Also if you want to save a little money and hassel. Run a closed loop system without a reservoir. Thats what I do. It's nice not to have to worry about where to fit a reservoir, or have to worry about it leaking or spilling. And as far as temps go there is'nt really any difference. Of course you will need an inline pump.

Good Luck and have fun with it!
 

J-dogg

Registered
Joined
Apr 3, 2001
Shadow ÒÓ (May 28, 2001 07:07 p.m.):
it's definitely better than air cooling, but are you running on the high side now and want to go even further? If you're running cool now and don't intend to OC more, why upgrade?

That pump is a little extreme in my opinion........be prepared to throttle it back a bit.

Copper blocks are superior to alum, but you can build alum blocks from OEM sinks easily. Can't get much cheaper than that. (free)

Shadow,

How's everything? Thanks again for the advice the other day.

Can you elaborate on how to build a block using the OEM sink?........or point me in the right direction? Thanks in advance!

BTW......I just found a class offered through the local school district for A+ certification.....FREE!! Cool!

J-dogg
 

Shadow ÒÓ

Mod in Hiding
Joined
Dec 20, 2000
Location
Pensacola, Florida USA
Photopoint is shutting down it's free service, and that's who hosted all of my pics. Sorry I don't have many to post, but if this doesn't make sense to you, just buzz me and I'll take some.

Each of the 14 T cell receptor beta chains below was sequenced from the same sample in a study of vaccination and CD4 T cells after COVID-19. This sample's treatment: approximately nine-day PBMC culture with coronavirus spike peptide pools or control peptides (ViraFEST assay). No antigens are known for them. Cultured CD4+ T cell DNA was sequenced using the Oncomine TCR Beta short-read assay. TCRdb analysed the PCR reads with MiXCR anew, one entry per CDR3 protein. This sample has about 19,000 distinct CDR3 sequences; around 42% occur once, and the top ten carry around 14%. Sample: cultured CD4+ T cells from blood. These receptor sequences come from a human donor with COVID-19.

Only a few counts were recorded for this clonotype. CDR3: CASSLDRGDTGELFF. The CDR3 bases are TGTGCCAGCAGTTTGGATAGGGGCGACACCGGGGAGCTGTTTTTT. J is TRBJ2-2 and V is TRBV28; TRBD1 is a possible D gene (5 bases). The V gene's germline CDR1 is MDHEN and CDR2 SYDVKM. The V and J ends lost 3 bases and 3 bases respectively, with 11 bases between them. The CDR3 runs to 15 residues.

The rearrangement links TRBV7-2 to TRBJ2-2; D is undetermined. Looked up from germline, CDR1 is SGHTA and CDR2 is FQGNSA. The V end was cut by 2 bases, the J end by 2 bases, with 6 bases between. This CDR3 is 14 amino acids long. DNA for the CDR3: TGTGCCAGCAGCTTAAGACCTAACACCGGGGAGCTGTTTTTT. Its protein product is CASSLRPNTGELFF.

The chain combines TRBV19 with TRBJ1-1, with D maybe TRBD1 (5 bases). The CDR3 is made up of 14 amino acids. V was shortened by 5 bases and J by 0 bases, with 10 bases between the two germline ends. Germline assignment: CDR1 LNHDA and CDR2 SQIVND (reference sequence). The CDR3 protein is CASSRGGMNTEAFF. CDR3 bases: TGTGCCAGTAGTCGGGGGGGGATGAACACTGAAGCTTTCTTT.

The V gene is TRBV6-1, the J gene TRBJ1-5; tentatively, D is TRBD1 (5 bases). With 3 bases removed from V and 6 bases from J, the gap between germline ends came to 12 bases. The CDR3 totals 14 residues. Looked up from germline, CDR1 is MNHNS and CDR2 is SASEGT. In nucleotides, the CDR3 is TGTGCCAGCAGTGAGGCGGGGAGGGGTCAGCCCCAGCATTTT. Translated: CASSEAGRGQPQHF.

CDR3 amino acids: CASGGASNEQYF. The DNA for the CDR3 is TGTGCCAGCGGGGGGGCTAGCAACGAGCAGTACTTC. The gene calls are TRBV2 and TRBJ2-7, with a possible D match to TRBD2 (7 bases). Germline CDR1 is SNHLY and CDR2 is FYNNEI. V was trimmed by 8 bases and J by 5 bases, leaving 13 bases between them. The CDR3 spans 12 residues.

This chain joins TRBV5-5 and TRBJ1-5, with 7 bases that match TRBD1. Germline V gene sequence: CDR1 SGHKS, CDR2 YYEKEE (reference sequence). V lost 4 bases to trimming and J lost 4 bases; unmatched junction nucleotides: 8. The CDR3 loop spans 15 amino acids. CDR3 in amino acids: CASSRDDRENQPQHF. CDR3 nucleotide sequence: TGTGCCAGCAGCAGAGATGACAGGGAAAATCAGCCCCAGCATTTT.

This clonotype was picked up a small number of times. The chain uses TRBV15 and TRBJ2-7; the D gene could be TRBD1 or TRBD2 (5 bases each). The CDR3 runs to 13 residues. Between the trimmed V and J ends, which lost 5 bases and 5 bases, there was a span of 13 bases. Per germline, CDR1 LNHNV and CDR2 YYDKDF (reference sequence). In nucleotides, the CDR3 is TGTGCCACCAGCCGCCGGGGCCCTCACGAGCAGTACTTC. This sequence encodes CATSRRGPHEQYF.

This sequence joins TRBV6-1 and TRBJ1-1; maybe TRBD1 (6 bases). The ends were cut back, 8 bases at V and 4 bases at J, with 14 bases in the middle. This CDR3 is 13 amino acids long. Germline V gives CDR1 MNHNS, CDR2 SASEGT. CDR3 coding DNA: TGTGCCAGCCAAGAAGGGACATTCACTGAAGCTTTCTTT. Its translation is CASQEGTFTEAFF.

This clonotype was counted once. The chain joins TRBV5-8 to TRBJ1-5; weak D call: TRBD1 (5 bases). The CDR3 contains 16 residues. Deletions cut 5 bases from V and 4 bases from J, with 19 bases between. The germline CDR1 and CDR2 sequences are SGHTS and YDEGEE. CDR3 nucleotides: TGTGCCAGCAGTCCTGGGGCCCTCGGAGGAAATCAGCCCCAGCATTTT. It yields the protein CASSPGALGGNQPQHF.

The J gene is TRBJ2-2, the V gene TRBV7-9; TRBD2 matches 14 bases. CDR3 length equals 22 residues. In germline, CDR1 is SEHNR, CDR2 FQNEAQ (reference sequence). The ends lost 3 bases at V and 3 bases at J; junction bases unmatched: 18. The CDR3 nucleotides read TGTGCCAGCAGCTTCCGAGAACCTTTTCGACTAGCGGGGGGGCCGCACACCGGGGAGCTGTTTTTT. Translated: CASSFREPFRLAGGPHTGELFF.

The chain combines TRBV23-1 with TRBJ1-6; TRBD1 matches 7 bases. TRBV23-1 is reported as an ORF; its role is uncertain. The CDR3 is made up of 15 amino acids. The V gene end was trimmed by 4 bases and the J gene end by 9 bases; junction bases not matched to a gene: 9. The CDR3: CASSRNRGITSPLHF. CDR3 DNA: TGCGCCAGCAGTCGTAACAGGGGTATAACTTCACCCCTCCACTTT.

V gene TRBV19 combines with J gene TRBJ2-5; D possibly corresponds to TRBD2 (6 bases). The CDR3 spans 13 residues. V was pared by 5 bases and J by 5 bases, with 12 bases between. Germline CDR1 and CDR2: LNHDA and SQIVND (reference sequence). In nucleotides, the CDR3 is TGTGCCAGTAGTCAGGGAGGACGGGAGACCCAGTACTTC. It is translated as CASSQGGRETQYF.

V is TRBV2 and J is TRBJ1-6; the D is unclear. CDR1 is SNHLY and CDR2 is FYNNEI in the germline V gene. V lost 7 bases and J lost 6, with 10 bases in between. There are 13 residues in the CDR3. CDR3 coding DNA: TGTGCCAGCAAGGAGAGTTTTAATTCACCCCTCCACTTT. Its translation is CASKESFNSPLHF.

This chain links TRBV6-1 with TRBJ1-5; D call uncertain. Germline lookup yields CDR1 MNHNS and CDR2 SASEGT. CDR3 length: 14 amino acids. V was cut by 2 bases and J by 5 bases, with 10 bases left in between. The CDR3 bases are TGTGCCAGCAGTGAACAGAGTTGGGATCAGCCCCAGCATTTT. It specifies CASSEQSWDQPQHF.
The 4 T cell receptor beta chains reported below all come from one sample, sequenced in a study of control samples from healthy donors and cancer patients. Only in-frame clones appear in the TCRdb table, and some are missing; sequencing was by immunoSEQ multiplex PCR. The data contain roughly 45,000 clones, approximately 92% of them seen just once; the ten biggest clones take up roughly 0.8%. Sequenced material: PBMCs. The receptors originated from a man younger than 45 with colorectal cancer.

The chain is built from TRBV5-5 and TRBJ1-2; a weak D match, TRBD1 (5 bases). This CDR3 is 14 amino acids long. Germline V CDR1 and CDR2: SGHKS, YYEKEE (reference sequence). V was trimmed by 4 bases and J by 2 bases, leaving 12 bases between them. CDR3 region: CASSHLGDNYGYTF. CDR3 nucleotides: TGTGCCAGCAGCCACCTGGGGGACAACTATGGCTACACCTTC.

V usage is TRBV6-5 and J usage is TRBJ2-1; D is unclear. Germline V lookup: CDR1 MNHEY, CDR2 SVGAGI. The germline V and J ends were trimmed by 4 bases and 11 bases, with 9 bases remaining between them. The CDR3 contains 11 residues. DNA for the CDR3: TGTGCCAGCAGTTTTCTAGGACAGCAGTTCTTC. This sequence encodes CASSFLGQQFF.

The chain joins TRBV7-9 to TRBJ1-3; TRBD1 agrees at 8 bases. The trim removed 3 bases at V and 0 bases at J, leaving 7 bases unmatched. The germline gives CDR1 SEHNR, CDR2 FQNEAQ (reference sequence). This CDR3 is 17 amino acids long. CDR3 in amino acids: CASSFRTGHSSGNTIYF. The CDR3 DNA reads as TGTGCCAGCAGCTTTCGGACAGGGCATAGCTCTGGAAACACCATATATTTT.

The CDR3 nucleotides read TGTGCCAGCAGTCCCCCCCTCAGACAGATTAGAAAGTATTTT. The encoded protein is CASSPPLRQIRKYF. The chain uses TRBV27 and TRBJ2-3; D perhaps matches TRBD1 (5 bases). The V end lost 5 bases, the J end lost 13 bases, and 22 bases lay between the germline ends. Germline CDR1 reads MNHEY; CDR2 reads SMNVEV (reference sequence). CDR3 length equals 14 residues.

Take a stock heat sink and cut the fins from the middle. Leaving only a U shaped sink. Cover the 3 sides in alum........put 2 nipples in one end, and you've got an instant water block.

At the time I didn't have a dremmel, and can guarntee you can do it all with a file, hack saw and JB Weld.

I do have one horrible pic, but it'll give you some idea.

[img=[URL]http://albums.photopoint.com/j/View?u=96108&a=13121980&p=49588175&Sequence=0&res=high[/URL]]

or

[img=[URL]http://albums.photopoint.com/j/View?u=96108&a=13121980&p=49588176&Sequence=0&res=high[/URL]]

Extend one tube inside the block...to help circulation.

[img=[URL]http://albums.photopoint.com/j/View?u=96108&a=13121980&p=49588187&Sequence=0&res=high[/URL]]
 

ken257

Senior Member
Joined
Dec 20, 2000
Shadow: I like the block you made out of an old stock sink. One thing I was thinking about that could make a nice improvement to the idea is to only cut out maybe every other fin. With the ones that are left remove a little bit from alternating ends to create a maze pattern.
 

mudguts

Member
Joined
Apr 23, 2001
Location
San Francisco Bay Area
If you wanna start out cheap Bender and have some fun, I agree with Shadow...roll your own! This is how I started out, experimenting and improvising. This is a pic of my first homemade water block and it cost me next to nothing. The only diffence between mine and Shadows is that I used Lexan and epoxy. It worked quite well although it was a little tall which made it difficult to mount. One thing I included by a friends suggestion, was a baffle to direct the water downward over the fins. My second block was a little better and I think I'll start a thread tomorrow entitled " Post your homemade waterblock pics".
 

mudguts

Member
Joined
Apr 23, 2001
Location
San Francisco Bay Area
Also , I used this solvent especially made for plastics. It flows into fine cracks nicely and sorta welds the plastic together unlike epoxy. I was told at the plastics shop that this is the stuff that is used on aquariums so you know it seals well!